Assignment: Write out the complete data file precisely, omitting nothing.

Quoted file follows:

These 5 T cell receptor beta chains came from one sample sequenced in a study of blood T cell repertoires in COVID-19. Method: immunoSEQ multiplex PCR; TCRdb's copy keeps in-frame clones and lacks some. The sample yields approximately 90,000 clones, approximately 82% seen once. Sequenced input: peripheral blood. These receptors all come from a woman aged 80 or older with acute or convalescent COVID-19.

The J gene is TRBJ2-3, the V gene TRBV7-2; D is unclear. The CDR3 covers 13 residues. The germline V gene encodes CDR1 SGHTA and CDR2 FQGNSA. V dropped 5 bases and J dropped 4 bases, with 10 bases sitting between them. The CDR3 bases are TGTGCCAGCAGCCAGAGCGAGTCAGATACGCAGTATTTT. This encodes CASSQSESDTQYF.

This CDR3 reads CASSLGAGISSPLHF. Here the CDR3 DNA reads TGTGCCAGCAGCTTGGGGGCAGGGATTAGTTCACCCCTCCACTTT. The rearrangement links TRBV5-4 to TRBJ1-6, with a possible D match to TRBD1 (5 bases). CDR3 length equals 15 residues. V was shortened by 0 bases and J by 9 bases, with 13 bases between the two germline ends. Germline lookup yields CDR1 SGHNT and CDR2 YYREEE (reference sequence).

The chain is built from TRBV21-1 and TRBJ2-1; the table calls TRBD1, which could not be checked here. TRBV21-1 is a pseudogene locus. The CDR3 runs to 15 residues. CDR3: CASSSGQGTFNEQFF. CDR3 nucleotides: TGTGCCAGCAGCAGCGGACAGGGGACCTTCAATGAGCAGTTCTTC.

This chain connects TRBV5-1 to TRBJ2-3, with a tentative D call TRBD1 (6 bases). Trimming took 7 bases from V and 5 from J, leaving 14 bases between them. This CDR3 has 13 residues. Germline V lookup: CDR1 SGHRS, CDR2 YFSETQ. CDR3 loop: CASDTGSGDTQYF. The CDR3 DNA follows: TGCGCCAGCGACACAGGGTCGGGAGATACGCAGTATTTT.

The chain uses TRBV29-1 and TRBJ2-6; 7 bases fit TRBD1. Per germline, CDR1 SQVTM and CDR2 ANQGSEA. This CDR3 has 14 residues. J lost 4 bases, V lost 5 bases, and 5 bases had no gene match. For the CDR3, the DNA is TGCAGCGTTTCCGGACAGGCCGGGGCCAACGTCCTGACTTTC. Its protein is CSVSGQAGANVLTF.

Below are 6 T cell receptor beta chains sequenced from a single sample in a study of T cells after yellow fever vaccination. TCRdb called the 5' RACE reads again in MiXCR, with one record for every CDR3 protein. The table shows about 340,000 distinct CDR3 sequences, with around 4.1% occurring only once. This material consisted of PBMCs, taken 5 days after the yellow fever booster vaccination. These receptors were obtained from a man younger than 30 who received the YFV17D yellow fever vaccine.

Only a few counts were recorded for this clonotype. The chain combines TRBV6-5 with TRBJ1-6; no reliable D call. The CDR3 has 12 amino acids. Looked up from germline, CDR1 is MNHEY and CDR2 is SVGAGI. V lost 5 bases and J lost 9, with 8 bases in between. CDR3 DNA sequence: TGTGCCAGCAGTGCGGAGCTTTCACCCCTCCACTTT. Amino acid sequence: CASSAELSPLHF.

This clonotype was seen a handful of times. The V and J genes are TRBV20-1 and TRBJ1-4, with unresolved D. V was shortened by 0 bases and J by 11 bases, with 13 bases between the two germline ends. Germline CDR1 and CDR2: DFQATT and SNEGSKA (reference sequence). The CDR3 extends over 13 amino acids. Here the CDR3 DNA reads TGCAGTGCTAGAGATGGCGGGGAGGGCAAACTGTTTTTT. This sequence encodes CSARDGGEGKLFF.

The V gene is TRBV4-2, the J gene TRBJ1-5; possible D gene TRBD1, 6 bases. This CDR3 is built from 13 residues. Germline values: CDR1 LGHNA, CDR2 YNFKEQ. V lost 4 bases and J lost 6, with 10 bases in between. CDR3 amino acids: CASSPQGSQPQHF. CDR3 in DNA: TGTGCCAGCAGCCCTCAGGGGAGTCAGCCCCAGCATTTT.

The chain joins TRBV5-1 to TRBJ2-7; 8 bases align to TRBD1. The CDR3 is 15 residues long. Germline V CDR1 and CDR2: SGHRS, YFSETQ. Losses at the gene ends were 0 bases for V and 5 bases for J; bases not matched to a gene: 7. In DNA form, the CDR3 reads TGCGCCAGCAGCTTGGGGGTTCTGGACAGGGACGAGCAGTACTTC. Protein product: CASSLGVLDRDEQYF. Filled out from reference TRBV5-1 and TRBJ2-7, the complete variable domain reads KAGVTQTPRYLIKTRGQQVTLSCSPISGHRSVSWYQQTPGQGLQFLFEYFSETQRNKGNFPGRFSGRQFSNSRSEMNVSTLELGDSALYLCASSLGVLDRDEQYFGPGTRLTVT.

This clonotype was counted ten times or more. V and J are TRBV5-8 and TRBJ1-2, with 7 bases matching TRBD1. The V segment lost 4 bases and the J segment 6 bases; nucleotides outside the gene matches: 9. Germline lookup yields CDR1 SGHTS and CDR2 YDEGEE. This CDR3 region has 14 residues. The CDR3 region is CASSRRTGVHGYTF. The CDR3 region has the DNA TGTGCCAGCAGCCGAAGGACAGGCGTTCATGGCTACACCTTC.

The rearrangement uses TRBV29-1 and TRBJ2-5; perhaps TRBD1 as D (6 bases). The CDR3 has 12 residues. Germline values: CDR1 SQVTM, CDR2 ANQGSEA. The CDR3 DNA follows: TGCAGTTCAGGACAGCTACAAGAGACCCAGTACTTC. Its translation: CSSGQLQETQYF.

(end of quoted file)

These 5 T cell receptor beta chains came from one sample sequenced in a study of blood T cell repertoires in COVID-19. Method: immunoSEQ multiplex PCR; TCRdb's copy keeps in-frame clones and lacks some. The sample yields approximately 90,000 clones, approximately 82% seen once. Sequenced input: peripheral blood. These receptors all come from a woman aged 80 or older with acute or convalescent COVID-19.

The J gene is TRBJ2-3, the V gene TRBV7-2; D is unclear. The CDR3 covers 13 residues. The germline V gene encodes CDR1 SGHTA and CDR2 FQGNSA. V dropped 5 bases and J dropped 4 bases, with 10 bases sitting between them. The CDR3 bases are TGTGCCAGCAGCCAGAGCGAGTCAGATACGCAGTATTTT. This encodes CASSQSESDTQYF.

This CDR3 reads CASSLGAGISSPLHF. Here the CDR3 DNA reads TGTGCCAGCAGCTTGGGGGCAGGGATTAGTTCACCCCTCCACTTT. The rearrangement links TRBV5-4 to TRBJ1-6, with a possible D match to TRBD1 (5 bases). CDR3 length equals 15 residues. V was shortened by 0 bases and J by 9 bases, with 13 bases between the two germline ends. Germline lookup yields CDR1 SGHNT and CDR2 YYREEE (reference sequence).

The chain is built from TRBV21-1 and TRBJ2-1; the table calls TRBD1, which could not be checked here. TRBV21-1 is a pseudogene locus. The CDR3 runs to 15 residues. CDR3: CASSSGQGTFNEQFF. CDR3 nucleotides: TGTGCCAGCAGCAGCGGACAGGGGACCTTCAATGAGCAGTTCTTC.

This chain connects TRBV5-1 to TRBJ2-3, with a tentative D call TRBD1 (6 bases). Trimming took 7 bases from V and 5 from J, leaving 14 bases between them. This CDR3 has 13 residues. Germline V lookup: CDR1 SGHRS, CDR2 YFSETQ. CDR3 loop: CASDTGSGDTQYF. The CDR3 DNA follows: TGCGCCAGCGACACAGGGTCGGGAGATACGCAGTATTTT.

The chain uses TRBV29-1 and TRBJ2-6; 7 bases fit TRBD1. Per germline, CDR1 SQVTM and CDR2 ANQGSEA. This CDR3 has 14 residues. J lost 4 bases, V lost 5 bases, and 5 bases had no gene match. For the CDR3, the DNA is TGCAGCGTTTCCGGACAGGCCGGGGCCAACGTCCTGACTTTC. Its protein is CSVSGQAGANVLTF.

Below are 6 T cell receptor beta chains sequenced from a single sample in a study of T cells after yellow fever vaccination. TCRdb called the 5' RACE reads again in MiXCR, with one record for every CDR3 protein. The table shows about 340,000 distinct CDR3 sequences, with around 4.1% occurring only once. This material consisted of PBMCs, taken 5 days after the yellow fever booster vaccination. These receptors were obtained from a man younger than 30 who received the YFV17D yellow fever vaccine.

Only a few counts were recorded for this clonotype. The chain combines TRBV6-5 with TRBJ1-6; no reliable D call. The CDR3 has 12 amino acids. Looked up from germline, CDR1 is MNHEY and CDR2 is SVGAGI. V lost 5 bases and J lost 9, with 8 bases in between. CDR3 DNA sequence: TGTGCCAGCAGTGCGGAGCTTTCACCCCTCCACTTT. Amino acid sequence: CASSAELSPLHF.

This clonotype was seen a handful of times. The V and J genes are TRBV20-1 and TRBJ1-4, with unresolved D. V was shortened by 0 bases and J by 11 bases, with 13 bases between the two germline ends. Germline CDR1 and CDR2: DFQATT and SNEGSKA (reference sequence). The CDR3 extends over 13 amino acids. Here the CDR3 DNA reads TGCAGTGCTAGAGATGGCGGGGAGGGCAAACTGTTTTTT. This sequence encodes CSARDGGEGKLFF.

The V gene is TRBV4-2, the J gene TRBJ1-5; possible D gene TRBD1, 6 bases. This CDR3 is built from 13 residues. Germline values: CDR1 LGHNA, CDR2 YNFKEQ. V lost 4 bases and J lost 6, with 10 bases in between. CDR3 amino acids: CASSPQGSQPQHF. CDR3 in DNA: TGTGCCAGCAGCCCTCAGGGGAGTCAGCCCCAGCATTTT.

The chain joins TRBV5-1 to TRBJ2-7; 8 bases align to TRBD1. The CDR3 is 15 residues long. Germline V CDR1 and CDR2: SGHRS, YFSETQ. Losses at the gene ends were 0 bases for V and 5 bases for J; bases not matched to a gene: 7. In DNA form, the CDR3 reads TGCGCCAGCAGCTTGGGGGTTCTGGACAGGGACGAGCAGTACTTC. Protein product: CASSLGVLDRDEQYF. Filled out from reference TRBV5-1 and TRBJ2-7, the complete variable domain reads KAGVTQTPRYLIKTRGQQVTLSCSPISGHRSVSWYQQTPGQGLQFLFEYFSETQRNKGNFPGRFSGRQFSNSRSEMNVSTLELGDSALYLCASSLGVLDRDEQYFGPGTRLTVT.

This clonotype was counted ten times or more. V and J are TRBV5-8 and TRBJ1-2, with 7 bases matching TRBD1. The V segment lost 4 bases and the J segment 6 bases; nucleotides outside the gene matches: 9. Germline lookup yields CDR1 SGHTS and CDR2 YDEGEE. This CDR3 region has 14 residues. The CDR3 region is CASSRRTGVHGYTF. The CDR3 region has the DNA TGTGCCAGCAGCCGAAGGACAGGCGTTCATGGCTACACCTTC.

The rearrangement uses TRBV29-1 and TRBJ2-5; perhaps TRBD1 as D (6 bases). The CDR3 has 12 residues. Germline values: CDR1 SQVTM, CDR2 ANQGSEA. The CDR3 DNA follows: TGCAGTTCAGGACAGCTACAAGAGACCCAGTACTTC. Its translation: CSSGQLQETQYF.